What does this mean? Bangladesh already allows Dual Citizenship, and the offspring of Bangladeshi citizens in diaspora can apply for dual nationality as well.

      • “offspring of Bangladeshi citizens”: What I meant to say was the offspring of those of Bangladeshi heritage in diaspora can apply for dual nationality. That law was passed in 1974, very early into Bangladesh’s inception.

        The language movements for Bangla gave “Bangladesh” an identity very soon after the 1947 partition, and so post-1970, most people in now-Bangladesh identifies as Bangladeshi.

        So is the case of most identity-politics of modern nation-states of the postcolonial world.

        There is nothing odd about Hansen Clarke identifying his father as Bangladeshi.

  11. I’ve met quite a few people whose families left India before partition, but they still consider themselves to be “ethnically” whatever country their ancestral town would end up turning into. It breaks by religion too. So the Hindus will call themselves either Indian or Punjabi, Bengali, etc. while the Muslims will call themselves Pakistani or Bangladeshi. In some cases,

    yeah, this is what happens in places like mauritius from what i have read.

    my own personal preference is to focus on ethnicity rather than nationality because bangladesh is such a new country, and its distinctiveness from west bengali identity is still evolving and much of it post-dates my residence in the USA. and also, like some bangladeshis i apparently have great-grandparents who were born and raised in what is today india. specifically, delhi and assam proper (not sylhet).*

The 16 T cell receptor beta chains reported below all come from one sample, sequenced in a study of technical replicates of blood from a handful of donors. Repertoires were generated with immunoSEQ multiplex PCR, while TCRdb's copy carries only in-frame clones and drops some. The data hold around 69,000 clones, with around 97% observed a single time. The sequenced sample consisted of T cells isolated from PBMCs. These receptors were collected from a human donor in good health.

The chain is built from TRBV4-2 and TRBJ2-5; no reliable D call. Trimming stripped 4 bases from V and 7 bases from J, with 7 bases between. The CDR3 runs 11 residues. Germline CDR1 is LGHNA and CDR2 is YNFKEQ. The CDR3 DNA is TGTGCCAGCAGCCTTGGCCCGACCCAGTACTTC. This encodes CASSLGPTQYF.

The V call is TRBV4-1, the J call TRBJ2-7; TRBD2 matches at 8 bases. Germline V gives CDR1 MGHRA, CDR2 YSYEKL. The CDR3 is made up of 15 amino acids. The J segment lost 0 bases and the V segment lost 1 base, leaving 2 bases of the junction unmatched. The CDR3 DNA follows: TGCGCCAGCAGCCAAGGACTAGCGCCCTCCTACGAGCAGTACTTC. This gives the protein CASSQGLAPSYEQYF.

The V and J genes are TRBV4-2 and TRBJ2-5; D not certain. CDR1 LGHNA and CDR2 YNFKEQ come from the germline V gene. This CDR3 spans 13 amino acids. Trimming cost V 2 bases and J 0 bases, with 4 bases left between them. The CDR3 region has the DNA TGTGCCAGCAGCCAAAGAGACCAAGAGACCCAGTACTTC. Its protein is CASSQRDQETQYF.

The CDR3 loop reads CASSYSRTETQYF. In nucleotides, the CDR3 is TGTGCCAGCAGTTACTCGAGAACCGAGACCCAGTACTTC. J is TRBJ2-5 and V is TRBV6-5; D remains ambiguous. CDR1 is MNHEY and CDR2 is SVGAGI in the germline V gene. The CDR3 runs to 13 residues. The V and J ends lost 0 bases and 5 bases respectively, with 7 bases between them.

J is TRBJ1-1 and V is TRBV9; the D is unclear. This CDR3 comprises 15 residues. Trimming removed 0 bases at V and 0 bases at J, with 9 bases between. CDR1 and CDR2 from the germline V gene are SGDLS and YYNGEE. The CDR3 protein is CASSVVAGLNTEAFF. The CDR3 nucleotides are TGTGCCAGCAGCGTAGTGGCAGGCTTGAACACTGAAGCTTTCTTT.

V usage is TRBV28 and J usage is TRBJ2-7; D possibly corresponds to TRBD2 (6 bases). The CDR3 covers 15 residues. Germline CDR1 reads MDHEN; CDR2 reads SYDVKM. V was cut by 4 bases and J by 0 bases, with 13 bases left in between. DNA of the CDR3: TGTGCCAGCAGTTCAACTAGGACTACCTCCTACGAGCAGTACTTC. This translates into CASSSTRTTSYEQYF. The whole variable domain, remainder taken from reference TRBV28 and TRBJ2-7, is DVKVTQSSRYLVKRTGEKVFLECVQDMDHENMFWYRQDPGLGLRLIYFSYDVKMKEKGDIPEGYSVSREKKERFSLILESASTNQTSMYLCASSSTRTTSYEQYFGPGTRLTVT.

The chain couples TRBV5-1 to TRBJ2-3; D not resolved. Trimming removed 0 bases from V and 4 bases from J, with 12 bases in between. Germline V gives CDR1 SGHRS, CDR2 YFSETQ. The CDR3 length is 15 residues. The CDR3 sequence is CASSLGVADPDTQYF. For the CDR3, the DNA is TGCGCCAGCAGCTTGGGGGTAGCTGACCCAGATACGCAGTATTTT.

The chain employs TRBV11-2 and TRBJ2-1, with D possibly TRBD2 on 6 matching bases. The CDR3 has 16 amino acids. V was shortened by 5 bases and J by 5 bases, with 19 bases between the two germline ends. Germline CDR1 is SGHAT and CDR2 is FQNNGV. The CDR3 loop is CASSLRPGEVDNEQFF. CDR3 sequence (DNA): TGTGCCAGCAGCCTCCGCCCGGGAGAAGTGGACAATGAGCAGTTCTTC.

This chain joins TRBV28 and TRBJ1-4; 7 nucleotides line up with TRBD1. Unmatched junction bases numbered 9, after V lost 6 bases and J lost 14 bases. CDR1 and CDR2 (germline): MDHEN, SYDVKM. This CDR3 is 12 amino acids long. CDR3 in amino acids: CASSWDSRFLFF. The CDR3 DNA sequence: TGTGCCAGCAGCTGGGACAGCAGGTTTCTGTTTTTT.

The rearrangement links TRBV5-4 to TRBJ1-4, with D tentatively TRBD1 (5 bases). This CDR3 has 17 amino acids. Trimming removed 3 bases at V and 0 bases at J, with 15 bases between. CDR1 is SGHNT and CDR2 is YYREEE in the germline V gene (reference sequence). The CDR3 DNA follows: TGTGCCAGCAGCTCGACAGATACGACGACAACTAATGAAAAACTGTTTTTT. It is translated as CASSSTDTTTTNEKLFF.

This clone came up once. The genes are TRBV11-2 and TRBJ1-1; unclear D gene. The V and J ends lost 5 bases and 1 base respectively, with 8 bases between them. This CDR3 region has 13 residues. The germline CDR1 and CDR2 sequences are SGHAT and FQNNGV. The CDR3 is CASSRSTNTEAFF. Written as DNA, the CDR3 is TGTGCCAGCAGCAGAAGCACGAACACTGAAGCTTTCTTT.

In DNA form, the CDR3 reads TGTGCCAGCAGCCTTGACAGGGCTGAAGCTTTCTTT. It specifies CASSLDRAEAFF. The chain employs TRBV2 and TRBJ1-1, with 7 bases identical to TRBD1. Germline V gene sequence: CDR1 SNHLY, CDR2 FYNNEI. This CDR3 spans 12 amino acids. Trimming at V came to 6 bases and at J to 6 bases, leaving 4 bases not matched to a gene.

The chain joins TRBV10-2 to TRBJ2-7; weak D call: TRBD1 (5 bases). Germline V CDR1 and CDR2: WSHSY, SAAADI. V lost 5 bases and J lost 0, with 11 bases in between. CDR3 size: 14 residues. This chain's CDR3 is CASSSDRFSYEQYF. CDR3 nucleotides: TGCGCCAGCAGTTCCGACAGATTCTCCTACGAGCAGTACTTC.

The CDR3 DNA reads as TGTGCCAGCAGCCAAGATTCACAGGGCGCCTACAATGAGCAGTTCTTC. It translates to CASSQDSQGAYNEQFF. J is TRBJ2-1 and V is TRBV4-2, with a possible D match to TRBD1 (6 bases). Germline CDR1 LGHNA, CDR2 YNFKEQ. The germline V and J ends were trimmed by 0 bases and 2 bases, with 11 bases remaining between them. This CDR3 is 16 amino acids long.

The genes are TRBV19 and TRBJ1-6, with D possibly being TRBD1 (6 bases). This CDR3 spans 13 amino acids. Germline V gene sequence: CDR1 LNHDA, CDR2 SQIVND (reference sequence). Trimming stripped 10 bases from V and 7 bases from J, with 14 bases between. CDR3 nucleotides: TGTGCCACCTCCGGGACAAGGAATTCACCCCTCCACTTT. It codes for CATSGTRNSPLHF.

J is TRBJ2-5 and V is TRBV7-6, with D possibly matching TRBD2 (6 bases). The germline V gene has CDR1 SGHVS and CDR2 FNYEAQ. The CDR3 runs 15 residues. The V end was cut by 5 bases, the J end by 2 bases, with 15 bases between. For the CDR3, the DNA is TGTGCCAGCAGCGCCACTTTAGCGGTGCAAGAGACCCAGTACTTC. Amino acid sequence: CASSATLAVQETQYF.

• i found out the last only in the past week after prodding my father about the high load of east asian ancestry i have and how it could have come to be.
  12. p.s. just so people don’t get the wrong impression, all of my grandparents were resident within east bengal at partition. my non-bengali ancestry seems to date to the late 19th century peregrinations of people who were muslim professionals or children of muslim professionals who arrived in bengal to serve muslims who had become newly orthodox in their belief after reform movements.

  13. Wow, this is fascinating. Both the half-desi americans who got elected to very prominent positions in government yesterday, Harris and Hansen, had an African-American parent. Considering that such mixes are small in number this is all the more remarkable.

    Hybrid vigor?

  14. So now we have desis who were raised Hindu, Muslim and Sikh getting elected to high office after converting to Christianity.

  15. I was elated to see Nikki Haley win governorship. She’ll be a frontrunner for POTUS nomination (is she keeps her nose clean and doesn’t bomb in office) somewhere down the line.

    What Indians see in the Dem party is beyond me. The west coast cabal has no respect for Asians and I should point out it was George W Bush of all people that elevated the relationship between America and India, the same relationship that Obama has neglected.

    As for jumping on folks for converting or race being an issue, call me when India elects a biracial person to office.

  16. You know. Things could be worse. At least we do not have indian politicians running the country. Did you see the sidebar story about some Maharashtra Chief Minister being asked to resign by Sonia Gandhi only to have her reject that resignation later? All those rich Indians bragging about India becoming a superpower, dream on. Cheney would fit right in over there. Chris Dodd would be like a Mr Clean in India by comparison with some of the cretins who run that country. Can you imagine Sonia Gandhi running even a village in Italy?

  17. Can you imagine Sonia Gandhi running even a village in Italy?